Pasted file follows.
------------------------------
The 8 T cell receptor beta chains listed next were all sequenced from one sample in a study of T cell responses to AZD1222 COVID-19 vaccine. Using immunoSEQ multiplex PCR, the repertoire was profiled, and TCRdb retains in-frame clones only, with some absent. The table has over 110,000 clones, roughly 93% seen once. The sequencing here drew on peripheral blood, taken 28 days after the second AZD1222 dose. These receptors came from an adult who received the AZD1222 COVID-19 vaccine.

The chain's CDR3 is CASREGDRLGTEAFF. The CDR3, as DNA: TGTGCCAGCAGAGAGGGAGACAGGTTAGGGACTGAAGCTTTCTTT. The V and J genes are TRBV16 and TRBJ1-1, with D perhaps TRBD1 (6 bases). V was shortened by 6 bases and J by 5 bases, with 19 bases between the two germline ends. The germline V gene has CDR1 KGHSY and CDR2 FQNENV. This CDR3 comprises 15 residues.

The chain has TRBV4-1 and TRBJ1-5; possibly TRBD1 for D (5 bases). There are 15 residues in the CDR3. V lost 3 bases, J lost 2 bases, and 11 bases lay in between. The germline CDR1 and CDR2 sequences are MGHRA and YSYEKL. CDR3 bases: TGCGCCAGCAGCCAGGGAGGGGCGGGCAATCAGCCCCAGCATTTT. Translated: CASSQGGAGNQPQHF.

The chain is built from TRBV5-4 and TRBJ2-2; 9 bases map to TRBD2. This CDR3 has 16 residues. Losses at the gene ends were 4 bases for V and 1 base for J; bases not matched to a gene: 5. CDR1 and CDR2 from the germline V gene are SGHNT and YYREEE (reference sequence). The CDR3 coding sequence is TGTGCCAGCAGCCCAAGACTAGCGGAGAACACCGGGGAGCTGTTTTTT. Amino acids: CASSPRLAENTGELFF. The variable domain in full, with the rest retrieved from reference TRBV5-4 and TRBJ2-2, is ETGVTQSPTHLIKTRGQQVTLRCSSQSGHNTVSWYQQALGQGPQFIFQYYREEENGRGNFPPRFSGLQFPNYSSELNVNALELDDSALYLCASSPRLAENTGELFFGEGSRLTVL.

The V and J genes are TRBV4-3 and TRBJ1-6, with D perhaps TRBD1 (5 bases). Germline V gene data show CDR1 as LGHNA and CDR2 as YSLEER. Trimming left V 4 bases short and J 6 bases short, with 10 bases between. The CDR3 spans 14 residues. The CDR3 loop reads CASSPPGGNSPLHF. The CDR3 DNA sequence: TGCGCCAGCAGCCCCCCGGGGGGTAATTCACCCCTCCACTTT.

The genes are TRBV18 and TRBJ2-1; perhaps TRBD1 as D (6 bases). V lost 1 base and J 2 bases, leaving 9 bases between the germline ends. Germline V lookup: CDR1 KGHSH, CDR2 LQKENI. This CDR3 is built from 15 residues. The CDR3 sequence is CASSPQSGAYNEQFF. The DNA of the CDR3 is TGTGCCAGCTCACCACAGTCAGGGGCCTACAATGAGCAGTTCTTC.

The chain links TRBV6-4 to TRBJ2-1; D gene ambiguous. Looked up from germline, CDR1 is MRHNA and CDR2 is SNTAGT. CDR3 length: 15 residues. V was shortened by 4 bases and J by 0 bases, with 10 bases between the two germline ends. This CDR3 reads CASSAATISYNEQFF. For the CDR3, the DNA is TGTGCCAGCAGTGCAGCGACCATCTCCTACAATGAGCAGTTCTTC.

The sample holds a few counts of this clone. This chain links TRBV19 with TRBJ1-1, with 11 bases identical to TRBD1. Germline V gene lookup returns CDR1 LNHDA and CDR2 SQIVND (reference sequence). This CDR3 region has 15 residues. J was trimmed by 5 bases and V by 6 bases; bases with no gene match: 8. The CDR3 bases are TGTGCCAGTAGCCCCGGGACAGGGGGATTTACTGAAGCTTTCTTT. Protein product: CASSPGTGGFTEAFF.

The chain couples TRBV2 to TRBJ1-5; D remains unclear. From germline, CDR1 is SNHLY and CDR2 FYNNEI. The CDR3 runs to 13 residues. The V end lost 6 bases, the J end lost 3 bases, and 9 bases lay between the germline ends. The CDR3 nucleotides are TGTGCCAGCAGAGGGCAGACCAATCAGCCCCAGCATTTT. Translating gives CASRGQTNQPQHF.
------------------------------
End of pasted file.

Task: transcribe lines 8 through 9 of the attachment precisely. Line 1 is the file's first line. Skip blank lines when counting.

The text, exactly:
The sample holds a few counts of this clone. This chain links TRBV19 with TRBJ1-1, with 11 bases identical to TRBD1. Germline V gene lookup returns CDR1 LNHDA and CDR2 SQIVND (reference sequence). This CDR3 region has 15 residues. J was trimmed by 5 bases and V by 6 bases; bases with no gene match: 8. The CDR3 bases are TGTGCCAGTAGCCCCGGGACAGGGGGATTTACTGAAGCTTTCTTT. Protein product: CASSPGTGGFTEAFF.

The chain couples TRBV2 to TRBJ1-5; D remains unclear. From germline, CDR1 is SNHLY and CDR2 FYNNEI. The CDR3 runs to 13 residues. The V end lost 6 bases, the J end lost 3 bases, and 9 bases lay between the germline ends. The CDR3 nucleotides are TGTGCCAGCAGAGGGCAGACCAATCAGCCCCAGCATTTT. Translating gives CASRGQTNQPQHF.